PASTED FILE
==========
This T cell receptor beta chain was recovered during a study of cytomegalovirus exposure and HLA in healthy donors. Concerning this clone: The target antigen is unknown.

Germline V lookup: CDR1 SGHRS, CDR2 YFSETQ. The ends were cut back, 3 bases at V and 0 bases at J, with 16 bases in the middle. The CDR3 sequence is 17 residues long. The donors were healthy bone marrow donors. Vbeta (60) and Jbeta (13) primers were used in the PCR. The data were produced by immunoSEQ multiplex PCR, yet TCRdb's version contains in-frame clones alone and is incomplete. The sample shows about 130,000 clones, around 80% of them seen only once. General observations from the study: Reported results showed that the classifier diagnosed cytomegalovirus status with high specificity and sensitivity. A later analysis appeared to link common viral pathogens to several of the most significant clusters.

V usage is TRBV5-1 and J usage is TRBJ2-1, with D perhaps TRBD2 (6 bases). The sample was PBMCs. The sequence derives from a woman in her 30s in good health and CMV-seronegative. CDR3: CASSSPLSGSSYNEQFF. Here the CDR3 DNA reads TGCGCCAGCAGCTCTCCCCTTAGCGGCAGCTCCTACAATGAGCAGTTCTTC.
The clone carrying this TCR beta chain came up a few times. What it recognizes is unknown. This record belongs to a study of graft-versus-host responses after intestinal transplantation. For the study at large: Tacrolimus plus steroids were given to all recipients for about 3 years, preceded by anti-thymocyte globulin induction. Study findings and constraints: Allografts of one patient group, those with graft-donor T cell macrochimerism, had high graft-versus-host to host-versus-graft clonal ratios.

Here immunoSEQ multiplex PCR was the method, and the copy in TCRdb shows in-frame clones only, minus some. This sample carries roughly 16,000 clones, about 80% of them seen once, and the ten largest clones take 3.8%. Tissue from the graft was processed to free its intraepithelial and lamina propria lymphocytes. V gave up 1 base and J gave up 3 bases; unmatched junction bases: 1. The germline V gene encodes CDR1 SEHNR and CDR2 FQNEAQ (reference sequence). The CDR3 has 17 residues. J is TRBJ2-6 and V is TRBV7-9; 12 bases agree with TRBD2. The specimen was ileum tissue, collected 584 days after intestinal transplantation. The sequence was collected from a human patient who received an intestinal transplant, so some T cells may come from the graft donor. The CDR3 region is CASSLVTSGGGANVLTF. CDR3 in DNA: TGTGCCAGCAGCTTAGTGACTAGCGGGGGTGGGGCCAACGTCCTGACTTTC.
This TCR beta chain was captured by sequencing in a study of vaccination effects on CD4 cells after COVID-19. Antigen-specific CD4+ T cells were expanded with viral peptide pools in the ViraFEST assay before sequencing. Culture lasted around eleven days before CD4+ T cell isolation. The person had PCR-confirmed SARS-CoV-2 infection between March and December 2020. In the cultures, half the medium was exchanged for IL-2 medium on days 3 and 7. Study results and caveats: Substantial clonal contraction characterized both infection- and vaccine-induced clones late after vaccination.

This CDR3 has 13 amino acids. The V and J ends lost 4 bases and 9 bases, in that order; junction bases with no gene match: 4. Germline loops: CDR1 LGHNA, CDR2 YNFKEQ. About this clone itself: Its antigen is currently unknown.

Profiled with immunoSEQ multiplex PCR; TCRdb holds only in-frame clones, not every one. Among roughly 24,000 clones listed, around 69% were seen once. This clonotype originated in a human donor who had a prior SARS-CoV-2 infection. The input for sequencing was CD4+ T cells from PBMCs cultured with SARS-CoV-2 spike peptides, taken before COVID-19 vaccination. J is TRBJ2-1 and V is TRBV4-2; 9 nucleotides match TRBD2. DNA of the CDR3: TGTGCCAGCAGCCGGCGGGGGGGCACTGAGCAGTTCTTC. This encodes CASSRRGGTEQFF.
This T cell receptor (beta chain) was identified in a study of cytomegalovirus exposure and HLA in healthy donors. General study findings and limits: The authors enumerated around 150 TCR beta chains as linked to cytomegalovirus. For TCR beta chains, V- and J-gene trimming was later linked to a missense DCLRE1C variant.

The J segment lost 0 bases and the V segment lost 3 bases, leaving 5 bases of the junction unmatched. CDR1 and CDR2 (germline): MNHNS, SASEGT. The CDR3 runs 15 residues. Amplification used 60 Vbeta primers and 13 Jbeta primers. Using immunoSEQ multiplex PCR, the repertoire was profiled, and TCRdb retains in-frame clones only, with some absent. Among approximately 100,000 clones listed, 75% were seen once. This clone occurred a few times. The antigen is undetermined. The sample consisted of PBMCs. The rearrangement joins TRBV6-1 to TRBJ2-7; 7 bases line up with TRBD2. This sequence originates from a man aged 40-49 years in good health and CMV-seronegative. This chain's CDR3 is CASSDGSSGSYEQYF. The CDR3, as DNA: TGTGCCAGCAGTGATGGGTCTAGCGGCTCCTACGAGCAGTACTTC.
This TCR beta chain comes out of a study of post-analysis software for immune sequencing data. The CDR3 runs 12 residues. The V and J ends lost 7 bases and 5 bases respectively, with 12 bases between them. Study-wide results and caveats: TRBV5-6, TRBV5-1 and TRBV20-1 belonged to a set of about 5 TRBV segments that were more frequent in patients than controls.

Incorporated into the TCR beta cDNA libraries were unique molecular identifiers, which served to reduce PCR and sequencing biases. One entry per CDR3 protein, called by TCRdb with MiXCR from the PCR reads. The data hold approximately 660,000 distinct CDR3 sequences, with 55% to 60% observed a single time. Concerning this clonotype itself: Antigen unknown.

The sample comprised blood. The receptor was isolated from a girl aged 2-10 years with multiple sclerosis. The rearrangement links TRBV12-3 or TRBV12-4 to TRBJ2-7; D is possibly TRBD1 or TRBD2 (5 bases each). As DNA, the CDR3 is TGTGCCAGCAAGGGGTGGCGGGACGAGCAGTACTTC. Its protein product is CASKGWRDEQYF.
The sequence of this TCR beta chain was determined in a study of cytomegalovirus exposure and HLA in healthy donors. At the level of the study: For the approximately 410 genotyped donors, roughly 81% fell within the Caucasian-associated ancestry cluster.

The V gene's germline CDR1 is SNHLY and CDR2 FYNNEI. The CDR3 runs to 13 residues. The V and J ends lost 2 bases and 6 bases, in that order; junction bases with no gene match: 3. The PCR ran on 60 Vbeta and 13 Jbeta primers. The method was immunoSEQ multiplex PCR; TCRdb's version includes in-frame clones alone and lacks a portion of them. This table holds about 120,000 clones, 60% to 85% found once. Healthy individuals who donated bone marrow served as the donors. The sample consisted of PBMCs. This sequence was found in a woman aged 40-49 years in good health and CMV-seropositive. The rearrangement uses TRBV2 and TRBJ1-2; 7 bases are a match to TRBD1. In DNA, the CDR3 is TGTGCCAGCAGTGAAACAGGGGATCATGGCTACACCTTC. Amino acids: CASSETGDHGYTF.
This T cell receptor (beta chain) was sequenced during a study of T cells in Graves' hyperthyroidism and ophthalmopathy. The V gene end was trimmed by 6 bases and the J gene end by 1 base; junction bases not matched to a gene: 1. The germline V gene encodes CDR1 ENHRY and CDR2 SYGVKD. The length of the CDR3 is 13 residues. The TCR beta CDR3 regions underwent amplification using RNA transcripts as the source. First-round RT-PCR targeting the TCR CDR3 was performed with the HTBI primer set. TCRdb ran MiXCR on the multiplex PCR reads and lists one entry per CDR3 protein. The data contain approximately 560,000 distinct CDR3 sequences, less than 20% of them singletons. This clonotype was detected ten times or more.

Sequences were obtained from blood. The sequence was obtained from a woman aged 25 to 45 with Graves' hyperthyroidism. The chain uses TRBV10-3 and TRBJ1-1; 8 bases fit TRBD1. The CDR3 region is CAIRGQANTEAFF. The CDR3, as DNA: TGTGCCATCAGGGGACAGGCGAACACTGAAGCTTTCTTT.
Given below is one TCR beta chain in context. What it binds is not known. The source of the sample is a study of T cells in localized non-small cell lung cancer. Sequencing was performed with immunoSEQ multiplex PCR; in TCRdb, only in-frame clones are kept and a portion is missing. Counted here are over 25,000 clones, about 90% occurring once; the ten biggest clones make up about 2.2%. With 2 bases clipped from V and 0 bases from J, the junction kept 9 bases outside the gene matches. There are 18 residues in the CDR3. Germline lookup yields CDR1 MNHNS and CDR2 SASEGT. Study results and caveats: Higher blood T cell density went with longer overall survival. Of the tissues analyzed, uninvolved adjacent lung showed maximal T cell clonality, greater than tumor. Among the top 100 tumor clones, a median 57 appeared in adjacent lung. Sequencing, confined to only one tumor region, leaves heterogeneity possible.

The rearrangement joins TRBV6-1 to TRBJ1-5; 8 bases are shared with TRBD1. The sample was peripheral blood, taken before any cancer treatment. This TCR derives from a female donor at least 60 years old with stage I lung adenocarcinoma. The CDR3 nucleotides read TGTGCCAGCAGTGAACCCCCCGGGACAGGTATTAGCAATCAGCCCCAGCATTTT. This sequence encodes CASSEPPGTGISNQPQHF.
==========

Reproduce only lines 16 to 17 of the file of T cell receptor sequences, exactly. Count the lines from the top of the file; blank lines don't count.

This T cell receptor (beta chain) was sequenced during a study of T cells in Graves' hyperthyroidism and ophthalmopathy. The V gene end was trimmed by 6 bases and the J gene end by 1 base; junction bases not matched to a gene: 1. The germline V gene encodes CDR1 ENHRY and CDR2 SYGVKD. The length of the CDR3 is 13 residues. The TCR beta CDR3 regions underwent amplification using RNA transcripts as the source. First-round RT-PCR targeting the TCR CDR3 was performed with the HTBI primer set. TCRdb ran MiXCR on the multiplex PCR reads and lists one entry per CDR3 protein. The data contain approximately 560,000 distinct CDR3 sequences, less than 20% of them singletons. This clonotype was detected ten times or more.

Sequences were obtained from blood. The sequence was obtained from a woman aged 25 to 45 with Graves' hyperthyroidism. The chain uses TRBV10-3 and TRBJ1-1; 8 bases fit TRBD1. The CDR3 region is CAIRGQANTEAFF. The CDR3, as DNA: TGTGCCATCAGGGGACAGGCGAACACTGAAGCTTTCTTT.